'Governor's Council' on Kids' Fitness May Not Have Brown's Support
The governor is taking a close look at Arnold Schwarzenegger's initiative
By KATHARINE MIESZKOWSKI on September 16, 2011 - 4:56 p.m. PDT
On Wednesday, Gov. Jerry Brown attended an event honoring the winners of the 2011 Governor's Challenge, a statewide competition to determine which schools are doing the most to encourage their students to eat well and be physically fit.
But funding for the competition and Brown's support for the group that runs it, the Governor's Council on Physical Fitness and Sports, is in doubt.
Although it is called "The Governor's Council" and uses the state flag in its logo, the group is not part of the state government. The non-profit organization was created during Gov. Arnold Schwarzenegger's administration, and the former bodybuilder championed it. But Brown's administration may have different priorities.
Brown's office insists he supports the competition. "The governor is obviously a big supporter of the Challenge, which is why he attended the event this week," said Evan Westrup, a spokesman for Brown.
But Westrup acknowledges that the Council's future is under review.
"The governor has said he was going to look at every board and commission and program under his purview, and the Council is one of them," Westrup said.
Brown described the winners of this year's Governor's Challenge as "champions for youth fitness in California." In a statement, he said, "Their tireless efforts energize our communities and ensure the state's children grow up active, healthy and fit."
Schools participating in the Challenge had to document that their students engage in physical activity 30 to 60 minutes a day, at least three days a week, for four weeks during the last school year. They also had to demonstrate that they take steps to promote healthy eating.
In 2006, 10,000 students participated in the Governor's Challenge, while last year 1.4 million students signed up. But funding sources for 2012 challenge have not yet been identified.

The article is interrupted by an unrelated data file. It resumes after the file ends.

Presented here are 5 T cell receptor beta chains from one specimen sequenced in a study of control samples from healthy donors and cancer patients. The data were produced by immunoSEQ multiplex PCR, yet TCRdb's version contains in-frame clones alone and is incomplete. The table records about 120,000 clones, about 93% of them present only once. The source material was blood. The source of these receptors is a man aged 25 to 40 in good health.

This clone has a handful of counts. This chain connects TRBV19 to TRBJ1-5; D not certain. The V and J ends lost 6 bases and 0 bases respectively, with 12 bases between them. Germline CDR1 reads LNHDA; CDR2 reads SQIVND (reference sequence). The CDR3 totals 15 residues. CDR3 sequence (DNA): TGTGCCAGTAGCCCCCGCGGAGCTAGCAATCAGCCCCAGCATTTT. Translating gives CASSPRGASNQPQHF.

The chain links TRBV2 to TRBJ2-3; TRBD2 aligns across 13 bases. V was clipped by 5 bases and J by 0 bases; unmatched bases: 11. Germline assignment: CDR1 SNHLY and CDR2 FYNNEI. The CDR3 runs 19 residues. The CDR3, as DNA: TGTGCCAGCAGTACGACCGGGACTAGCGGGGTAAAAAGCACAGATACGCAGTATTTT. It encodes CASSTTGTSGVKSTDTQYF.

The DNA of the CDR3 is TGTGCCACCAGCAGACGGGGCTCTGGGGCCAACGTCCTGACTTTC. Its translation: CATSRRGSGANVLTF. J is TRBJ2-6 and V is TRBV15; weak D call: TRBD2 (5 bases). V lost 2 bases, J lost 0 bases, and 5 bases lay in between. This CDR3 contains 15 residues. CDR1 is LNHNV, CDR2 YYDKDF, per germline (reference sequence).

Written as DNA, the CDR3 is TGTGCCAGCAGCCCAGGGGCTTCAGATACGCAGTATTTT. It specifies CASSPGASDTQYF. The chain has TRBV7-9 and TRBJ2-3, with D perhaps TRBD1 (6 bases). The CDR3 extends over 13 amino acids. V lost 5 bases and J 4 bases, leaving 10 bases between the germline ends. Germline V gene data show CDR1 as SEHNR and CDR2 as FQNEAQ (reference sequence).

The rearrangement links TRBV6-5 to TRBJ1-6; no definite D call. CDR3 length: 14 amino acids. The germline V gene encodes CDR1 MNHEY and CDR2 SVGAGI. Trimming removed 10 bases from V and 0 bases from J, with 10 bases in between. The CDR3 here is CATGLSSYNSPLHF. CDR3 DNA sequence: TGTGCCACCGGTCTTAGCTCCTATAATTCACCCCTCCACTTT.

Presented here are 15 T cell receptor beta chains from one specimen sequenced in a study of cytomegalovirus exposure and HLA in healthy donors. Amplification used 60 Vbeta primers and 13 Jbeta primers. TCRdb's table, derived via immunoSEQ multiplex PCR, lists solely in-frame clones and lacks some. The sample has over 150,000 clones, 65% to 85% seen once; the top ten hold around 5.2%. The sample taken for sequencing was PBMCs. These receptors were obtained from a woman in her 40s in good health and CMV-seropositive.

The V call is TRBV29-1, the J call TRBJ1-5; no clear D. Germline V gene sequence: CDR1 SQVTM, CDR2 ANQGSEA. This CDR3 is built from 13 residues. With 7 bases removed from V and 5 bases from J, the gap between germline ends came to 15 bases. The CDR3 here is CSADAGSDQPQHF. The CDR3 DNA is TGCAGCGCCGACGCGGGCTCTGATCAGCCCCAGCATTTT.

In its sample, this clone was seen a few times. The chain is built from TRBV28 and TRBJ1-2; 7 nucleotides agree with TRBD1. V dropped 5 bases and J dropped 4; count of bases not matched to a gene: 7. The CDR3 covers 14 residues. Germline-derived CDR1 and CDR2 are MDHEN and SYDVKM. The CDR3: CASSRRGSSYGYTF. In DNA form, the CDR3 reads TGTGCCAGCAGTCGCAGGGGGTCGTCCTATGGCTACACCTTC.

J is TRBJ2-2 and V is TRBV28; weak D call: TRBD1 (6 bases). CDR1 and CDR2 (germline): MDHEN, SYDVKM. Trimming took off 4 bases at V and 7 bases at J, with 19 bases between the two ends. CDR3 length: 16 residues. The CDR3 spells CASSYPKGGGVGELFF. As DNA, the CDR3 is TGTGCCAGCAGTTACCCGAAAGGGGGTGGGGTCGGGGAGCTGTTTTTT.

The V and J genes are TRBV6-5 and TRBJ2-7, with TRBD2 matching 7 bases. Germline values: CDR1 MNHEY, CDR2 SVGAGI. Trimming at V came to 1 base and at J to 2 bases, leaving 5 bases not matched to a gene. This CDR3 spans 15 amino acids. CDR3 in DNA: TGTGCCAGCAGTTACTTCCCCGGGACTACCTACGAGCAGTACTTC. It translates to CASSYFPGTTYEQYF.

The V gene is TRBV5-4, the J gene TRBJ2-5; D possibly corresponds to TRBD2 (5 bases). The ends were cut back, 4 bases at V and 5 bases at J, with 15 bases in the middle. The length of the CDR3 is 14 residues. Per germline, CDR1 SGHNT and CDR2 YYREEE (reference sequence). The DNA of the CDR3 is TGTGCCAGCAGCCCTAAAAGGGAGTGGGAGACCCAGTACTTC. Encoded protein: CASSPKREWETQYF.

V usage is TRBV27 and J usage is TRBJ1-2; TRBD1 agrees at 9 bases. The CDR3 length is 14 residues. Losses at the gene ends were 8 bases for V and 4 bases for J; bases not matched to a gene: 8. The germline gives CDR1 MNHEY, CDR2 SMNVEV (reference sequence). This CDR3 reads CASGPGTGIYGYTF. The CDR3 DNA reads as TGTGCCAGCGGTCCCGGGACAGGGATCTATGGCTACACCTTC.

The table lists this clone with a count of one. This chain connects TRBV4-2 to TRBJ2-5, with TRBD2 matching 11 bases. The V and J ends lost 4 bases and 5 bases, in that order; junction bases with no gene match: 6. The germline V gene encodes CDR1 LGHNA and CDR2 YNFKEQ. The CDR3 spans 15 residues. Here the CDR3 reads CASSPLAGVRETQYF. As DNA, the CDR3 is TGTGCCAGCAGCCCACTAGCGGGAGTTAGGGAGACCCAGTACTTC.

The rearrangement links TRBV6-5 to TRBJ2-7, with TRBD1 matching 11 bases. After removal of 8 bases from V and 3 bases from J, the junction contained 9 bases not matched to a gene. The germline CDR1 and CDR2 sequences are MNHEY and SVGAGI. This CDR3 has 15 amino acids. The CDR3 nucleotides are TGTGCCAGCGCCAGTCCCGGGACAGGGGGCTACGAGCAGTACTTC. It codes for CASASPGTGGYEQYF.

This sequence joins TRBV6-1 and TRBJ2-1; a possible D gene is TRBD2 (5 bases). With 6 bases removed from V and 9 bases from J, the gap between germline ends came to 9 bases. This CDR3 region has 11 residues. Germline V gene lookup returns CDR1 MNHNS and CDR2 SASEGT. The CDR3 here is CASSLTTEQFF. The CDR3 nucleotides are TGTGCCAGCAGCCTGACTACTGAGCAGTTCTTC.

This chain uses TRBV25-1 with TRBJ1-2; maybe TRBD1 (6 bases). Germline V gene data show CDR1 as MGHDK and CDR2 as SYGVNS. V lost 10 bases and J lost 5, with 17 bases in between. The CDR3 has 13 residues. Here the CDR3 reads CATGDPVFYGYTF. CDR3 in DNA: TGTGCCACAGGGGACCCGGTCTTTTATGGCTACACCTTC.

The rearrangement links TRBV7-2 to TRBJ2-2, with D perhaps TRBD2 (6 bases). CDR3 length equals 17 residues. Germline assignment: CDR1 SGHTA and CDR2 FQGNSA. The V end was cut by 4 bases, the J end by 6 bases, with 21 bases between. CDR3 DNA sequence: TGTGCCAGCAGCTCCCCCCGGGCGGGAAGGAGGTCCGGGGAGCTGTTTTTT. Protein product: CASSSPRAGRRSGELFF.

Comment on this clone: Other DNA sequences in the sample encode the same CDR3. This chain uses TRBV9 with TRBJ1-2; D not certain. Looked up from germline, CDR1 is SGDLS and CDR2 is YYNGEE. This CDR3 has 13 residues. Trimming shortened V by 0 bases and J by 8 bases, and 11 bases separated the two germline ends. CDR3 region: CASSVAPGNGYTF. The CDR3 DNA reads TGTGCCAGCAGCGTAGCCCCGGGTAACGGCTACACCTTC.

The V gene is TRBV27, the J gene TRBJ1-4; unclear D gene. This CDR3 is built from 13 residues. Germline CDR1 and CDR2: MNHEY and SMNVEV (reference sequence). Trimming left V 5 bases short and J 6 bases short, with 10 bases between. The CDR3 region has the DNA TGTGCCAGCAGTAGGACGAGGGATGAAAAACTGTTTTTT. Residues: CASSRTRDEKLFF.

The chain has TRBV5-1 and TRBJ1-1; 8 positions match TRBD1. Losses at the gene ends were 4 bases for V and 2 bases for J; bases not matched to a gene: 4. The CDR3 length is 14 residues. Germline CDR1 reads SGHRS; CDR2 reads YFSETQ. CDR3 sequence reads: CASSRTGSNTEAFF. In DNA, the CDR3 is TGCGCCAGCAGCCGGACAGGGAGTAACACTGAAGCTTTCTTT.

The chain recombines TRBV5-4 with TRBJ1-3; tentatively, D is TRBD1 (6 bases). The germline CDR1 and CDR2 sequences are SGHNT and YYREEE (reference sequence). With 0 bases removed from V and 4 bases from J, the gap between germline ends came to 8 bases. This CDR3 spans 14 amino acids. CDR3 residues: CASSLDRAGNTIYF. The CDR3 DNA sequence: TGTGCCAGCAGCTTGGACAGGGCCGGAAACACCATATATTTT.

"It's not the time, in my mind, to talk about the next year's challenge yet," said Kenny Rogers, executive director of the Governor's Council. Rogers emphasized that the program is privately funded. "We have not asked California taxpayers to pay anything. Especially in these tough economic times, it's great that we've had the support of foundations and corporations that wanted to help out."
San Jose's Ruskin Elementary School was one of three grand-prize winners of the 2011 Challenge. This year's award, which was funded by sponsoring foundations and corporations, not taxpayers, nets the winning school a $100,000 fitness center.
The school's parent volunteers got kids moving during recess and lunch with jump ropes, hula hoops and balls, according to Randy Lee, a kindergarten teacher. Teachers and parents have also volunteered to lead aerobics. One parent combined yoga with running, calling it "roga," to convince skeptical boys that yoga is fun.
To promote healthy eating, the school planted a school garden and threw "Ban Junk Food Days," offering healthy alternatives to chips and candy, like grapes and apples. During morning announcements, students heard "fast healthy facts" to make them aware of the importance of a healthy diet.
"We're not going to stop. We want to still be that active teacher pushing for eating better and staying fit," said Enrico Amutan, a fourth-grade teacher who led the Governor's Challenge effort at Ruskin.
But Amutan wonders if the Challenge will even take place this year. "Usually, around this time, they say that we're starting it up again, but I haven't gotten any updates," he said. "There has to be some support for this program — I can only hope."
Rogers, of the Governor's Council, praised Ruskin's efforts: "They had every single student take and complete the challenge and do it multiple times throughout the year."